Lowell Wood broke Edison's patent record and helped bring down the Soviet Union ... He adds that he’s not terribly good with the ordinary aspects of life—paying bills, say, or car washing. He’s too consumed with inventing solutions to the world’s problems. Ideas—really big ideas—keep bombarding his mind. “It’s like the rain forest,” he says. “Every afternoon, the rains come.” ... He’s an astrophysicist, a self-trained paleontologist and computer scientist, and, as of a few months ago, the most prolific inventor in U.S. history. ... “Lowell is the definition of a polymath,” Gates says. “It’s not just how much he knows, it’s the way his brain works. He gives himself the freedom to look at problems in a different way from everyone else. To me, that is the mark of a great inventor.” ... Wood attributes his ability to hop from subject to subject, making associations that sometimes lead to inventions, to reading—a lot. He subscribes to three dozen academic journals. “I have a terrible deficiency of willpower once I open an electronic table of contents for Physical Review Letters or the New England Journal of Medicine,” he says. “It’s just terribly difficult to pull myself away from them. There will be these three articles that I absolutely have to read before I can turn loose of this thing. If I don’t read them, I’m doomed. I’ll never come back to them because there will be the next day’s journals and the ones after that.” ... As part of his mental regimen, Wood refuses to make to-do lists, even for grocery shopping. If he forgets something at the store, he says, “I will kick myself vigorously.” He gives himself the same treatment at work. “If you make a mistake, you should not only not make that mistake again but also don’t make that class of mistake again,” he says. “That’s an exceedingly important concept to improve human performance at the individual scale.”
He says it’s a self-driving car that he had built in about a month. The claim seems absurd. But when I turn up that morning, in his garage there’s a white 2016 Acura ILX outfitted with a laser-based radar (lidar) system on the roof and a camera mounted near the rearview mirror. A tangle of electronics is attached to a wooden board where the glove compartment used to be, a joystick protrudes where you’d usually find a gearshift, and a 21.5-inch screen is attached to the center of the dash. “Tesla only has a 17-inch screen,” Hotz says. ... Hotz was the first person to hack Apple’s iPhone, allowing anyone—well, anyone with a soldering iron and some software smarts—to use the phone on networks other than AT&T’s. He later became the first person to run through a gantlet of hard-core defense systems in the Sony PlayStation 3 and crack that open, too. ... The technology he’s building represents an end run on much more expensive systems being designed by Google, Uber, the major automakers, and, if persistent rumors and numerous news reports are true, Apple. More short term, he thinks he can challenge Mobileye, the Israeli company that supplies Tesla Motors, BMW, Ford Motor, General Motors, and others with their current driver-assist technology. ... Hotz plans to best the Mobileye technology with off-the-shelf electronics. He’s building a kit consisting of six cameras—similar to the $13 ones found in smartphones—that would be placed around the car. ... The goal is to sell the camera and software package for $1,000 a pop either to automakers or, if need be, directly to consumers who would buy customized vehicles at a showroom run by Hotz. ... There are two breakthroughs that make Hotz’s system possible. The first comes from the rise in computing power since the days of the Grand Challenge. He uses graphics chips that normally power video game consoles to process images pulled in by the car’s camera and speedy Intel chips to run his AI calculations. ... The second advance is deep learning, an AI technology that has taken off over the past few years. It allows researchers to assign a task to computers and then sit back as the machines in essence teach themselves how to accomplish and finally master the job. ... Instead of the hundreds of thousands of lines of code found in other self-driving vehicles, Hotz’s software is based on about 2,000 lines.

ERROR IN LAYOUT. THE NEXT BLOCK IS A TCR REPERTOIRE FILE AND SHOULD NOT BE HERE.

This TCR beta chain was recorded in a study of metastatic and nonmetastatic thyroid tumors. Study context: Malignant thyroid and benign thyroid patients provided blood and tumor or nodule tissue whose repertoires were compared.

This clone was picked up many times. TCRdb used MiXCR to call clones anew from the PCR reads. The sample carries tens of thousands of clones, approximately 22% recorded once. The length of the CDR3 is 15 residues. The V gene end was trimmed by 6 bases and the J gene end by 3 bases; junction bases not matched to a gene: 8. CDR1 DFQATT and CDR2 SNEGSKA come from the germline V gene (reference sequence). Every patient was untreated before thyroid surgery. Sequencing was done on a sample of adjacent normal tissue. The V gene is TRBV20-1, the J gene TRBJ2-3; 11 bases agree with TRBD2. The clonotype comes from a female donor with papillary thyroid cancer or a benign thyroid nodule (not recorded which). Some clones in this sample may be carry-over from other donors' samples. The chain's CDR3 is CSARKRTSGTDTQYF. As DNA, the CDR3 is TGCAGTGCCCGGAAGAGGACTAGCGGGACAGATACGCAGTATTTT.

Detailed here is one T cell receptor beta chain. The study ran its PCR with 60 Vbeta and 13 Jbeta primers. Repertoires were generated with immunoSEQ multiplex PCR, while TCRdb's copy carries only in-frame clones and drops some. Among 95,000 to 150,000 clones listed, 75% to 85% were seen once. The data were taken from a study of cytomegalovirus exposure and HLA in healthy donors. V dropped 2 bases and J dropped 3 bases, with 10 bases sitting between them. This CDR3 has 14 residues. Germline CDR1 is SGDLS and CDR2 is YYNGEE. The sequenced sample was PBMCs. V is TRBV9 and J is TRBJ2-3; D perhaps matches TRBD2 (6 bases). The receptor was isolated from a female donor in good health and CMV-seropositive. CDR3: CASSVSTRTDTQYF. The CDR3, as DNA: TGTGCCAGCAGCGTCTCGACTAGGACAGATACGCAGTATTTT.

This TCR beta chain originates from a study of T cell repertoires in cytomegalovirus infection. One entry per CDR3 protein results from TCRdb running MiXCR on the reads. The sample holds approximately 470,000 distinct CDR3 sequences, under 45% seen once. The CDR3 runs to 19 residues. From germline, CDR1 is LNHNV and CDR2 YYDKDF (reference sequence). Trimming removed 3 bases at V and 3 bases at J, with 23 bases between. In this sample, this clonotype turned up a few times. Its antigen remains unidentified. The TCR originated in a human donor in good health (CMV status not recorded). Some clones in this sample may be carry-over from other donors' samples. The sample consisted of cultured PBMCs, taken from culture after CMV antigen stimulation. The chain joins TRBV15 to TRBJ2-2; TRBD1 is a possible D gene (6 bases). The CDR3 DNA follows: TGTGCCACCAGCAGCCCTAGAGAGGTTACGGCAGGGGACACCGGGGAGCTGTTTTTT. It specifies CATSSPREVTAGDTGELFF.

- Also: BuzzFeed - Google's Cute Cars And The Ugly End Of Driving < 5min
- Also: MIT Technology Review - A Car That Knows What the Driver Will Do Next < 5min
- Also: The Atlantic - How Many Lives Will Driverless Cars Save? < 5min
- Also: Bloomberg - Can Detroit Beat Google to the Self-Driving Car? 5-15min
- Also: Marginal Revolution - Three counterintuitive scenarios for driverless vehicles < 5min
- Also: The New York Times - The Dream Life of Driverless Cars 5-15min
- Also: The Verge - Inside Faraday Future, the secretive car company chasing Tesla 5-15min
- Also: The Atlantic - The High-Stakes Race to Rid the World of Human Drivers 5-15min
- Also: Wall Street Journal - Could Self-Driving Cars Spell the End of Ownership? < 5min
Seven years in, however, Stripe’s mission is less to send more books, vacuums, and grooming kits into the world than to “increase the GDP of the internet,” Patrick says. To do this, the company is beginning to move beyond payments by writing software that helps companies retool the way they incorporate, pay workers, and detect fraud. It’s part of an ambitious bid to revamp how online business has been conducted for 20 years and to give anyone with a bright idea a chance to compete. ... With Stripe, all a startup had to do was add seven lines of code to its site to handle payments: What once took weeks was now a cut-and-paste job. Silicon Valley coders spread word of this elegant new architecture. ... Although startups appreciated what Stripe was doing, most potential investors did not. How was a small group of young engineers going to alter the internet’s financial structure? Hadn’t they heard of PayPal?